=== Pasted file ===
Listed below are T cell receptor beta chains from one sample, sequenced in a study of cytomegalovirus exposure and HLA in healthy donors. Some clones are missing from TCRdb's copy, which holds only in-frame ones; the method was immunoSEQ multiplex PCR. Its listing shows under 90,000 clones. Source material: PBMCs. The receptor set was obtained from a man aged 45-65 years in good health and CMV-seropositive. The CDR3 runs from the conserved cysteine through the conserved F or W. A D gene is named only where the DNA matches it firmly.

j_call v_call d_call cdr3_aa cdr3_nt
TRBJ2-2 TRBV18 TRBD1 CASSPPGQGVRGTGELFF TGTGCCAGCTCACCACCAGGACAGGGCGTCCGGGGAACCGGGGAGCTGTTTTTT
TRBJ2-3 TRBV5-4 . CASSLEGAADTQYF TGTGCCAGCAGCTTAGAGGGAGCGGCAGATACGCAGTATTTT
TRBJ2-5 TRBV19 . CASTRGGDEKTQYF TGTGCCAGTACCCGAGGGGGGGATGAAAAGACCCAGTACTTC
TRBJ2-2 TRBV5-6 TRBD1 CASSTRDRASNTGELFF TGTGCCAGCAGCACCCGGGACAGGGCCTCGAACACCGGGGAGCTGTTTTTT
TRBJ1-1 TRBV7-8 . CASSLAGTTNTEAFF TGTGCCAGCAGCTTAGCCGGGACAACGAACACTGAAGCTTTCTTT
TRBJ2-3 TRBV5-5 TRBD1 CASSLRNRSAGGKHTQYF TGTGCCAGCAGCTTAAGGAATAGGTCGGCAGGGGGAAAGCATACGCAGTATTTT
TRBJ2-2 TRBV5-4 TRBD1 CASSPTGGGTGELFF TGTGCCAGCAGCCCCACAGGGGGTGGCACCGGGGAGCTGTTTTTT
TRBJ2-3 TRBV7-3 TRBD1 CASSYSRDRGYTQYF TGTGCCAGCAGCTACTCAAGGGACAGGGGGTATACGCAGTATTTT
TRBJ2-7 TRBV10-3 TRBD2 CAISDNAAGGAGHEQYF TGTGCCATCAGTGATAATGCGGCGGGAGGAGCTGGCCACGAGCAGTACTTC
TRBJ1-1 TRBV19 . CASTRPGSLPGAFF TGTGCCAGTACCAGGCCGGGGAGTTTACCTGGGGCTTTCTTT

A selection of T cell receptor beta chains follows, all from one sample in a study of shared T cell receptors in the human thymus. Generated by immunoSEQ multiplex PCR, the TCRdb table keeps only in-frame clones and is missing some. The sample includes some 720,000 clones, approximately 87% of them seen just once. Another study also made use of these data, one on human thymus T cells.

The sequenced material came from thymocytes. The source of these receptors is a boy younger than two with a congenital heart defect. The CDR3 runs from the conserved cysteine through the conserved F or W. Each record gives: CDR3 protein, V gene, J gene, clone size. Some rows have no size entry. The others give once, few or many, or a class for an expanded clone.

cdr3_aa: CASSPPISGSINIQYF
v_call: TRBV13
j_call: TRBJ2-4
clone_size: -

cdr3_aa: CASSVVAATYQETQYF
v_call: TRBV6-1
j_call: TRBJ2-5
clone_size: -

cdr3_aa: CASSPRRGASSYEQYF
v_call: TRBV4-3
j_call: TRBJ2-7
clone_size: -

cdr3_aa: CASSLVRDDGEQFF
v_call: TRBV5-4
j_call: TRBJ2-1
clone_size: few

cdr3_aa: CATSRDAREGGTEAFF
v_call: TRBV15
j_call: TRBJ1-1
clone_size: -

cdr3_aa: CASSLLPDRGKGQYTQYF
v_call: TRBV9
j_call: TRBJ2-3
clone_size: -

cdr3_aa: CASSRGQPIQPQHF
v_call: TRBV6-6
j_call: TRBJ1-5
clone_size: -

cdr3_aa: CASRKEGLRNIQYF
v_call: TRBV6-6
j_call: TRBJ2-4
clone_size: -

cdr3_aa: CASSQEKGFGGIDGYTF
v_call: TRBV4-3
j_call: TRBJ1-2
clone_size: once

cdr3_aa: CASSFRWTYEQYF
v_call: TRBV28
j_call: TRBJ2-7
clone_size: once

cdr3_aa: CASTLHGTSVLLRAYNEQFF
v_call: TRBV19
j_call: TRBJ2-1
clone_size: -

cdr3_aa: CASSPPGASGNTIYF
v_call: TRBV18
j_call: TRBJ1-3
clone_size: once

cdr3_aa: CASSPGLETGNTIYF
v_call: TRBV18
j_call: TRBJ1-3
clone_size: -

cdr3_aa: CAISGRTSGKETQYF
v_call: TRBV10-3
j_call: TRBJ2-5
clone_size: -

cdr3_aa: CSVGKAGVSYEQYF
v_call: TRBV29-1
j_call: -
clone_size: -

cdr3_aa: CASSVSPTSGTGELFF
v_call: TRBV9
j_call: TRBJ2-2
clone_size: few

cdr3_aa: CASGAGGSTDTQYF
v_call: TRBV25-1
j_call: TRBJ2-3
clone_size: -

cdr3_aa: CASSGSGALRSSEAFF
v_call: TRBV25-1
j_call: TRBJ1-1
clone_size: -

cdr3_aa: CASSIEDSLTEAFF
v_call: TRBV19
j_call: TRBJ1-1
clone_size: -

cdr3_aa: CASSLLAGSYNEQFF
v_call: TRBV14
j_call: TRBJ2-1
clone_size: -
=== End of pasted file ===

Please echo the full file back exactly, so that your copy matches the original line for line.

Listed below are T cell receptor beta chains from one sample, sequenced in a study of cytomegalovirus exposure and HLA in healthy donors. Some clones are missing from TCRdb's copy, which holds only in-frame ones; the method was immunoSEQ multiplex PCR. Its listing shows under 90,000 clones. Source material: PBMCs. The receptor set was obtained from a man aged 45-65 years in good health and CMV-seropositive. The CDR3 runs from the conserved cysteine through the conserved F or W. A D gene is named only where the DNA matches it firmly.

j_call v_call d_call cdr3_aa cdr3_nt
TRBJ2-2 TRBV18 TRBD1 CASSPPGQGVRGTGELFF TGTGCCAGCTCACCACCAGGACAGGGCGTCCGGGGAACCGGGGAGCTGTTTTTT
TRBJ2-3 TRBV5-4 . CASSLEGAADTQYF TGTGCCAGCAGCTTAGAGGGAGCGGCAGATACGCAGTATTTT
TRBJ2-5 TRBV19 . CASTRGGDEKTQYF TGTGCCAGTACCCGAGGGGGGGATGAAAAGACCCAGTACTTC
TRBJ2-2 TRBV5-6 TRBD1 CASSTRDRASNTGELFF TGTGCCAGCAGCACCCGGGACAGGGCCTCGAACACCGGGGAGCTGTTTTTT
TRBJ1-1 TRBV7-8 . CASSLAGTTNTEAFF TGTGCCAGCAGCTTAGCCGGGACAACGAACACTGAAGCTTTCTTT
TRBJ2-3 TRBV5-5 TRBD1 CASSLRNRSAGGKHTQYF TGTGCCAGCAGCTTAAGGAATAGGTCGGCAGGGGGAAAGCATACGCAGTATTTT
TRBJ2-2 TRBV5-4 TRBD1 CASSPTGGGTGELFF TGTGCCAGCAGCCCCACAGGGGGTGGCACCGGGGAGCTGTTTTTT
TRBJ2-3 TRBV7-3 TRBD1 CASSYSRDRGYTQYF TGTGCCAGCAGCTACTCAAGGGACAGGGGGTATACGCAGTATTTT
TRBJ2-7 TRBV10-3 TRBD2 CAISDNAAGGAGHEQYF TGTGCCATCAGTGATAATGCGGCGGGAGGAGCTGGCCACGAGCAGTACTTC
TRBJ1-1 TRBV19 . CASTRPGSLPGAFF TGTGCCAGTACCAGGCCGGGGAGTTTACCTGGGGCTTTCTTT

A selection of T cell receptor beta chains follows, all from one sample in a study of shared T cell receptors in the human thymus. Generated by immunoSEQ multiplex PCR, the TCRdb table keeps only in-frame clones and is missing some. The sample includes some 720,000 clones, approximately 87% of them seen just once. Another study also made use of these data, one on human thymus T cells.

The sequenced material came from thymocytes. The source of these receptors is a boy younger than two with a congenital heart defect. The CDR3 runs from the conserved cysteine through the conserved F or W. Each record gives: CDR3 protein, V gene, J gene, clone size. Some rows have no size entry. The others give once, few or many, or a class for an expanded clone.

cdr3_aa: CASSPPISGSINIQYF
v_call: TRBV13
j_call: TRBJ2-4
clone_size: -

cdr3_aa: CASSVVAATYQETQYF
v_call: TRBV6-1
j_call: TRBJ2-5
clone_size: -

cdr3_aa: CASSPRRGASSYEQYF
v_call: TRBV4-3
j_call: TRBJ2-7
clone_size: -

cdr3_aa: CASSLVRDDGEQFF
v_call: TRBV5-4
j_call: TRBJ2-1
clone_size: few

cdr3_aa: CATSRDAREGGTEAFF
v_call: TRBV15
j_call: TRBJ1-1
clone_size: -

cdr3_aa: CASSLLPDRGKGQYTQYF
v_call: TRBV9
j_call: TRBJ2-3
clone_size: -

cdr3_aa: CASSRGQPIQPQHF
v_call: TRBV6-6
j_call: TRBJ1-5
clone_size: -

cdr3_aa: CASRKEGLRNIQYF
v_call: TRBV6-6
j_call: TRBJ2-4
clone_size: -

cdr3_aa: CASSQEKGFGGIDGYTF
v_call: TRBV4-3
j_call: TRBJ1-2
clone_size: once

cdr3_aa: CASSFRWTYEQYF
v_call: TRBV28
j_call: TRBJ2-7
clone_size: once

cdr3_aa: CASTLHGTSVLLRAYNEQFF
v_call: TRBV19
j_call: TRBJ2-1
clone_size: -

cdr3_aa: CASSPPGASGNTIYF
v_call: TRBV18
j_call: TRBJ1-3
clone_size: once

cdr3_aa: CASSPGLETGNTIYF
v_call: TRBV18
j_call: TRBJ1-3
clone_size: -

cdr3_aa: CAISGRTSGKETQYF
v_call: TRBV10-3
j_call: TRBJ2-5
clone_size: -

cdr3_aa: CSVGKAGVSYEQYF
v_call: TRBV29-1
j_call: -
clone_size: -

cdr3_aa: CASSVSPTSGTGELFF
v_call: TRBV9
j_call: TRBJ2-2
clone_size: few

cdr3_aa: CASGAGGSTDTQYF
v_call: TRBV25-1
j_call: TRBJ2-3
clone_size: -

cdr3_aa: CASSGSGALRSSEAFF
v_call: TRBV25-1
j_call: TRBJ1-1
clone_size: -

cdr3_aa: CASSIEDSLTEAFF
v_call: TRBV19
j_call: TRBJ1-1
clone_size: -

cdr3_aa: CASSLLAGSYNEQFF
v_call: TRBV14
j_call: TRBJ2-1
clone_size: -